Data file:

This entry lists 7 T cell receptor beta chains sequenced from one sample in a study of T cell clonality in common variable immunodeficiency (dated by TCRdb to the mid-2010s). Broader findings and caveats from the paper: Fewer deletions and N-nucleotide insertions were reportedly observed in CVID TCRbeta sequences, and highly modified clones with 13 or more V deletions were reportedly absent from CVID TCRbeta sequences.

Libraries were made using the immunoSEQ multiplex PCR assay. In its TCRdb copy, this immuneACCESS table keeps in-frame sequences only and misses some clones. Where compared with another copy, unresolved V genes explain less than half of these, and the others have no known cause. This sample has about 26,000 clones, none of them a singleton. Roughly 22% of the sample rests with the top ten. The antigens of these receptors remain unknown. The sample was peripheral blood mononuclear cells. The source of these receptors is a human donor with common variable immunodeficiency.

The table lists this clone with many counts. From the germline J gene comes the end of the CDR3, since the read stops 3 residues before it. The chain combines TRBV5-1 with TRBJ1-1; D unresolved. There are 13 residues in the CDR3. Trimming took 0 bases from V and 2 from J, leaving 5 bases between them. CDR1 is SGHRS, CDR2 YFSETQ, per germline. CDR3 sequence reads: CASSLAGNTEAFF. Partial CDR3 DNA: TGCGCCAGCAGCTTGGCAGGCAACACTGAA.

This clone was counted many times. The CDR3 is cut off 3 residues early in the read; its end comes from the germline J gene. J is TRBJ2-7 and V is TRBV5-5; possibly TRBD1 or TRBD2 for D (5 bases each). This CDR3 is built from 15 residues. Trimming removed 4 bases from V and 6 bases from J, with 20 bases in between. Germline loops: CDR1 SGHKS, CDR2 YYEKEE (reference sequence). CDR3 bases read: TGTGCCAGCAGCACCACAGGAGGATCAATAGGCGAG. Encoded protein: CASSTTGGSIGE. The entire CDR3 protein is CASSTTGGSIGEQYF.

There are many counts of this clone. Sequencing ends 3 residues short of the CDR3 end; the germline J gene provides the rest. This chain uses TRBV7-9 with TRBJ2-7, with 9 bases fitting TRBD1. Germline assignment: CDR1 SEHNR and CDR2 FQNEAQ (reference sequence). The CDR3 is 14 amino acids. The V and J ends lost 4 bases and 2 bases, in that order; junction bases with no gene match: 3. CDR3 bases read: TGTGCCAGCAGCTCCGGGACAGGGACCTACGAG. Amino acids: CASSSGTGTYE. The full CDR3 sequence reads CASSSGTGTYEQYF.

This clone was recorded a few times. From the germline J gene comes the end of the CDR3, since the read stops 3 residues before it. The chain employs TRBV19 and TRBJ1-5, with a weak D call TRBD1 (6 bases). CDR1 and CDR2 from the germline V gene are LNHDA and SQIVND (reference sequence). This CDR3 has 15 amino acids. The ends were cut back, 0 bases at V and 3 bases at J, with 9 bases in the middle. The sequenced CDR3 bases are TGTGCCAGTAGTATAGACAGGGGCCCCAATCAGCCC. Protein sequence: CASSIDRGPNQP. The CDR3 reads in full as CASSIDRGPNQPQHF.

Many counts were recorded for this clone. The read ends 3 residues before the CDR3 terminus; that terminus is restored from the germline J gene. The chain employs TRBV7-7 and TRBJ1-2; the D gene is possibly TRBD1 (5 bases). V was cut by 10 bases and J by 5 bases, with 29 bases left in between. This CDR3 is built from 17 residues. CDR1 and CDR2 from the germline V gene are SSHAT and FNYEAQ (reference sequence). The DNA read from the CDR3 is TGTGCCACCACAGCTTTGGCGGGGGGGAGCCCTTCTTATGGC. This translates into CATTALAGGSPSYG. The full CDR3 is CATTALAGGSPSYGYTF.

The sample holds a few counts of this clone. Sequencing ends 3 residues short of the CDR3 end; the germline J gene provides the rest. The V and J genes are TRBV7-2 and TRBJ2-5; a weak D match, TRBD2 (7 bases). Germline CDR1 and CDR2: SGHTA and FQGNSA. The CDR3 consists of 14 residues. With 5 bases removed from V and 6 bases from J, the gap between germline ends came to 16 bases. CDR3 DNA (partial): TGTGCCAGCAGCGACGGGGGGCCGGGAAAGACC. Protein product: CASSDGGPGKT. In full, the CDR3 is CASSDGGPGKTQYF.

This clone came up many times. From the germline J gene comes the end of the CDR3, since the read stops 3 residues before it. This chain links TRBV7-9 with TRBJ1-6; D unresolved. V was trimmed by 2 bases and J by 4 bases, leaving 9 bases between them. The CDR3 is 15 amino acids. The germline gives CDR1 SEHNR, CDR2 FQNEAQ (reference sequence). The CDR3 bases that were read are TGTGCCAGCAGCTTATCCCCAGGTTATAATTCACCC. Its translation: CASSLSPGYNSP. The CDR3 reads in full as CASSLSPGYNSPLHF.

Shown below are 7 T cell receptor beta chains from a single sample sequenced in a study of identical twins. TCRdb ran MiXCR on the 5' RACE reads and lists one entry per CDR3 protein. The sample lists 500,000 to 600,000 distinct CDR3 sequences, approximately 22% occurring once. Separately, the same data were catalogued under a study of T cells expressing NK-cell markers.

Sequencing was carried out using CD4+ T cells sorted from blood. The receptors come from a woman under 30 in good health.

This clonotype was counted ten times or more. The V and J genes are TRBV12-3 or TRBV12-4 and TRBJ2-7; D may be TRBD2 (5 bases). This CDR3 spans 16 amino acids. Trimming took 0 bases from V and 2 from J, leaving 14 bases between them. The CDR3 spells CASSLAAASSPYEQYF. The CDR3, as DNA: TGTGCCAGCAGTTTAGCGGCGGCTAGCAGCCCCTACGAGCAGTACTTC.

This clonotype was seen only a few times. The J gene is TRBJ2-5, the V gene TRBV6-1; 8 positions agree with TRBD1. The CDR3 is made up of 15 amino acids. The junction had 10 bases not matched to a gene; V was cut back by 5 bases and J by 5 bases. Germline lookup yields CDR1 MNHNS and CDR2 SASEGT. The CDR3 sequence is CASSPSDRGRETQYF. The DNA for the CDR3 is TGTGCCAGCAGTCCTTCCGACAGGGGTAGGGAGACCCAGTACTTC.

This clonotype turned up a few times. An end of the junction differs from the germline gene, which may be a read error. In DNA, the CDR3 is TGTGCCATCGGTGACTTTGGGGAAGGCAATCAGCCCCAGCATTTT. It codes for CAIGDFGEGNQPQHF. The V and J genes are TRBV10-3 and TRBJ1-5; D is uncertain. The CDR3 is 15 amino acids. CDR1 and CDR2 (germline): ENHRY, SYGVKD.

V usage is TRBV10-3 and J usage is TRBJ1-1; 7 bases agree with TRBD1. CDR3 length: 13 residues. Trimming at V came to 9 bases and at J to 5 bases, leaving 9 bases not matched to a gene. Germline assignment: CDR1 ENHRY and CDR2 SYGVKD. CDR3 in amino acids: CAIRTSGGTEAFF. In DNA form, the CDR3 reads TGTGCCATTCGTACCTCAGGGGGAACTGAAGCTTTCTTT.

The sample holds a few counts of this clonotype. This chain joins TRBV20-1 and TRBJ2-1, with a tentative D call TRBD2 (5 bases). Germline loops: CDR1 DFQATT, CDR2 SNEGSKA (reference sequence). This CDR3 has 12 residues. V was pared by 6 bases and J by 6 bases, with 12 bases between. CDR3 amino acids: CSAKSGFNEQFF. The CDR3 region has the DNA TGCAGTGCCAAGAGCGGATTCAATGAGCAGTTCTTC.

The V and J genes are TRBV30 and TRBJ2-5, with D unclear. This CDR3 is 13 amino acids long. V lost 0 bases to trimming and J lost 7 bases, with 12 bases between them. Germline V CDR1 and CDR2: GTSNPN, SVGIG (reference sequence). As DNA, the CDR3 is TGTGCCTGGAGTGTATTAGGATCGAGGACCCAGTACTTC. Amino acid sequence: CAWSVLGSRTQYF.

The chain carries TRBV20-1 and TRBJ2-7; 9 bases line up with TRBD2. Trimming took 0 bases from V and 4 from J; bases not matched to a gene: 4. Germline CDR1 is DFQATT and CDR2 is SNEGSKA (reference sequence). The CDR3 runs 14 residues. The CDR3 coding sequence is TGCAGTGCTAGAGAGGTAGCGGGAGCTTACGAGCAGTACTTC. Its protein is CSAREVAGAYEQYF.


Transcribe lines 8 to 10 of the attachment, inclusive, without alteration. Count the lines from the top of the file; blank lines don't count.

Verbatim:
The sample holds a few counts of this clone. Sequencing ends 3 residues short of the CDR3 end; the germline J gene provides the rest. The V and J genes are TRBV7-2 and TRBJ2-5; a weak D match, TRBD2 (7 bases). Germline CDR1 and CDR2: SGHTA and FQGNSA. The CDR3 consists of 14 residues. With 5 bases removed from V and 6 bases from J, the gap between germline ends came to 16 bases. CDR3 DNA (partial): TGTGCCAGCAGCGACGGGGGGCCGGGAAAGACC. Protein product: CASSDGGPGKT. In full, the CDR3 is CASSDGGPGKTQYF.

This clone came up many times. From the germline J gene comes the end of the CDR3, since the read stops 3 residues before it. This chain links TRBV7-9 with TRBJ1-6; D unresolved. V was trimmed by 2 bases and J by 4 bases, leaving 9 bases between them. The CDR3 is 15 amino acids. The germline gives CDR1 SEHNR, CDR2 FQNEAQ (reference sequence). The CDR3 bases that were read are TGTGCCAGCAGCTTATCCCCAGGTTATAATTCACCC. Its translation: CASSLSPGYNSP. The CDR3 reads in full as CASSLSPGYNSPLHF.

Shown below are 7 T cell receptor beta chains from a single sample sequenced in a study of identical twins. TCRdb ran MiXCR on the 5' RACE reads and lists one entry per CDR3 protein. The sample lists 500,000 to 600,000 distinct CDR3 sequences, approximately 22% occurring once. Separately, the same data were catalogued under a study of T cells expressing NK-cell markers.